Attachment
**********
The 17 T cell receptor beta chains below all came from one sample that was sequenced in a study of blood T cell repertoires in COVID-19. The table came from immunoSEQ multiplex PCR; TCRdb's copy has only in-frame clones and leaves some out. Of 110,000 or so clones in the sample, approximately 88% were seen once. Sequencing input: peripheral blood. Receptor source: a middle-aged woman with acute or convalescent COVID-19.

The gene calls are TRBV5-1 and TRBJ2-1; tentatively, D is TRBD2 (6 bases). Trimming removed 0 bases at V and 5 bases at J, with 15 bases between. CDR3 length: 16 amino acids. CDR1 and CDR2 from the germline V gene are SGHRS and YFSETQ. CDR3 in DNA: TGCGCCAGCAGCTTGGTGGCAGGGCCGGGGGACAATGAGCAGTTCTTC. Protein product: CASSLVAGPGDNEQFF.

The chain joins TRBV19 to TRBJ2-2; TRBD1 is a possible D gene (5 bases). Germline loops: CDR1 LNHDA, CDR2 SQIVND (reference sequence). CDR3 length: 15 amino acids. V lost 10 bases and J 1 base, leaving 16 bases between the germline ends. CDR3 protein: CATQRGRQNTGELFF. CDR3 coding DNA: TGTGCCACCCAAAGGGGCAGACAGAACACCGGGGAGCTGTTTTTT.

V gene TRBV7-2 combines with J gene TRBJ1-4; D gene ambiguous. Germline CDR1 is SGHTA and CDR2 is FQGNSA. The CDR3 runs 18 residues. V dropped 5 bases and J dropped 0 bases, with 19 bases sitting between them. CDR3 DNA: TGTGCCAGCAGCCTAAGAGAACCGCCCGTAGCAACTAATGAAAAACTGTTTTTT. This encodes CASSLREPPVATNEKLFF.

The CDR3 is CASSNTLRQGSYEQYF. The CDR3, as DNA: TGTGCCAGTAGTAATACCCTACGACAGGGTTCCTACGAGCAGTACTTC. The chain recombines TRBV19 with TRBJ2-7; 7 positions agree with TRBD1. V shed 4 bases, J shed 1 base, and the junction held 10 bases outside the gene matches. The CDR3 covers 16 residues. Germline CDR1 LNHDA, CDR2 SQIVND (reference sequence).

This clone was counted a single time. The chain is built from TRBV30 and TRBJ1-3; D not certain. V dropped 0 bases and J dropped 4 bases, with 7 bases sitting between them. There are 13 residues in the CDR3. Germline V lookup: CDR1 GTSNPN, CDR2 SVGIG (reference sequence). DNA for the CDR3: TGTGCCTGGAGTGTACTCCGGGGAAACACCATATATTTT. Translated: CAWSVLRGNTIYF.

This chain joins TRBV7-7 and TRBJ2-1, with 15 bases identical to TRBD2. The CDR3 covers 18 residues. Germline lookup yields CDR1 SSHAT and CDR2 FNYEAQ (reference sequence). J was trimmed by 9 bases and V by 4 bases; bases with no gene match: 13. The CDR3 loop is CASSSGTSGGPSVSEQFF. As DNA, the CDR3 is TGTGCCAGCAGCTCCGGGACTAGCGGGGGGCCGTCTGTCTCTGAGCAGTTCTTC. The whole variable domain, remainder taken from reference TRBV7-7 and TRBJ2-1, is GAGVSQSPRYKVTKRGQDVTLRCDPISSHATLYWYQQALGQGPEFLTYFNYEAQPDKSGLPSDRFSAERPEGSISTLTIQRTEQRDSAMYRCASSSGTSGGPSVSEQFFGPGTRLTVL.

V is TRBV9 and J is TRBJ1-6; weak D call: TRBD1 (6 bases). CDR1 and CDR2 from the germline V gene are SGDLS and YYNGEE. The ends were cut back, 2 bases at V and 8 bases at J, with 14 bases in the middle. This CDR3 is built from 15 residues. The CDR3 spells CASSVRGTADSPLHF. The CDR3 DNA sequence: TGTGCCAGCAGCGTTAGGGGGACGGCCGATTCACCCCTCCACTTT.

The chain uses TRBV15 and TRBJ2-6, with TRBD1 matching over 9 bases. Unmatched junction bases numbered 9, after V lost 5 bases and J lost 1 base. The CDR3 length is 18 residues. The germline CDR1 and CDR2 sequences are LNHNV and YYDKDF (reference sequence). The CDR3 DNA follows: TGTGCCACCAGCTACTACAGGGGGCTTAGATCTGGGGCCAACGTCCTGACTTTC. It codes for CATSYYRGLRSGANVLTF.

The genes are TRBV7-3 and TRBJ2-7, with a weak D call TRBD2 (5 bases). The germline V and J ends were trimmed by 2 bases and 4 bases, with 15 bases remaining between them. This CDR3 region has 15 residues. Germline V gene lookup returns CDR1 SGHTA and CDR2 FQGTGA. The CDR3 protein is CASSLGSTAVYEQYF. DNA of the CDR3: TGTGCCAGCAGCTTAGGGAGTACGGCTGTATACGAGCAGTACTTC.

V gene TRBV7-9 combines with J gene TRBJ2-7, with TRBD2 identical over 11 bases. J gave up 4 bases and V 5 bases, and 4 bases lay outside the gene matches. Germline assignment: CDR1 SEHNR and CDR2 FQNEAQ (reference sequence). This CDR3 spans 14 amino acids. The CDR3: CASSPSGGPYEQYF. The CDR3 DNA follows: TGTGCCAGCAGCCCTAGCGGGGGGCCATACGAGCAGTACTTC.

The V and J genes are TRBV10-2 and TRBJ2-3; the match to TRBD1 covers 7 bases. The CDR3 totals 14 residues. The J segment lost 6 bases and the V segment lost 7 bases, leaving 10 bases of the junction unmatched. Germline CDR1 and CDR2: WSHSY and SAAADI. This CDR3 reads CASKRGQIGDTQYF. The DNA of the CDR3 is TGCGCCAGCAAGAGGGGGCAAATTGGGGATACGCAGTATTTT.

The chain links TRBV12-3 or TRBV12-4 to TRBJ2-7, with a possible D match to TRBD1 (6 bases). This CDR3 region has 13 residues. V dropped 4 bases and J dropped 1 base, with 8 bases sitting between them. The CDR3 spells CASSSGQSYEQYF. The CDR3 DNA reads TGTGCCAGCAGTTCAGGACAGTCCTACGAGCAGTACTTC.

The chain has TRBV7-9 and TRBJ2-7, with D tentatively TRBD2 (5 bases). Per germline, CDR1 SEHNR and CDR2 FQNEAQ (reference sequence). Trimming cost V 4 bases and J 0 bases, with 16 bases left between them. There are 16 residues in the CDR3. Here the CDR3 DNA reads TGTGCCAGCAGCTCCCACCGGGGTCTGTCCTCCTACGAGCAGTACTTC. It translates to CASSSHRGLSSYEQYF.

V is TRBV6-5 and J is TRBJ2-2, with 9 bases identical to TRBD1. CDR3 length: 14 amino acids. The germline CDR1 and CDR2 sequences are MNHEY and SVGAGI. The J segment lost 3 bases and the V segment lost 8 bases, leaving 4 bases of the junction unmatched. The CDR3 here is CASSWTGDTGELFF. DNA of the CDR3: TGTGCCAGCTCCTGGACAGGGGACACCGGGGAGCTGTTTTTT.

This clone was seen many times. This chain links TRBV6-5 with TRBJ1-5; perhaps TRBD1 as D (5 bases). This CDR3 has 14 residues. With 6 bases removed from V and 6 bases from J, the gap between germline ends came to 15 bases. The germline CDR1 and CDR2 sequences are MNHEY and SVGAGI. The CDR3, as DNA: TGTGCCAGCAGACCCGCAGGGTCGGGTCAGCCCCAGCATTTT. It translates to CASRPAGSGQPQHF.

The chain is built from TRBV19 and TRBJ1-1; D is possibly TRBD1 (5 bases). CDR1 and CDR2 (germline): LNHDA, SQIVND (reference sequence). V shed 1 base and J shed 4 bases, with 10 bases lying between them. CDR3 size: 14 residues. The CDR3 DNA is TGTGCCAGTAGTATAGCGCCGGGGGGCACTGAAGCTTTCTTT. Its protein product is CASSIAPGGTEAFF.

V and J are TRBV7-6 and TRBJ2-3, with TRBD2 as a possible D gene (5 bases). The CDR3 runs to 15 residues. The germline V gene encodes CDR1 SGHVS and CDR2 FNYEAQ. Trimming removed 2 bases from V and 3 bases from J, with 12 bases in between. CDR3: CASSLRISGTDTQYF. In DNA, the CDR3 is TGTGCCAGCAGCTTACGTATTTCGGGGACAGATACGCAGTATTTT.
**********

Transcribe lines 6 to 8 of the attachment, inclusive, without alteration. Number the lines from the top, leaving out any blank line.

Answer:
This clone was counted a single time. The chain is built from TRBV30 and TRBJ1-3; D not certain. V dropped 0 bases and J dropped 4 bases, with 7 bases sitting between them. There are 13 residues in the CDR3. Germline V lookup: CDR1 GTSNPN, CDR2 SVGIG (reference sequence). DNA for the CDR3: TGTGCCTGGAGTGTACTCCGGGGAAACACCATATATTTT. Translated: CAWSVLRGNTIYF.

This chain joins TRBV7-7 and TRBJ2-1, with 15 bases identical to TRBD2. The CDR3 covers 18 residues. Germline lookup yields CDR1 SSHAT and CDR2 FNYEAQ (reference sequence). J was trimmed by 9 bases and V by 4 bases; bases with no gene match: 13. The CDR3 loop is CASSSGTSGGPSVSEQFF. As DNA, the CDR3 is TGTGCCAGCAGCTCCGGGACTAGCGGGGGGCCGTCTGTCTCTGAGCAGTTCTTC. The whole variable domain, remainder taken from reference TRBV7-7 and TRBJ2-1, is GAGVSQSPRYKVTKRGQDVTLRCDPISSHATLYWYQQALGQGPEFLTYFNYEAQPDKSGLPSDRFSAERPEGSISTLTIQRTEQRDSAMYRCASSSGTSGGPSVSEQFFGPGTRLTVL.

V is TRBV9 and J is TRBJ1-6; weak D call: TRBD1 (6 bases). CDR1 and CDR2 from the germline V gene are SGDLS and YYNGEE. The ends were cut back, 2 bases at V and 8 bases at J, with 14 bases in the middle. This CDR3 is built from 15 residues. The CDR3 spells CASSVRGTADSPLHF. The CDR3 DNA sequence: TGTGCCAGCAGCGTTAGGGGGACGGCCGATTCACCCCTCCACTTT.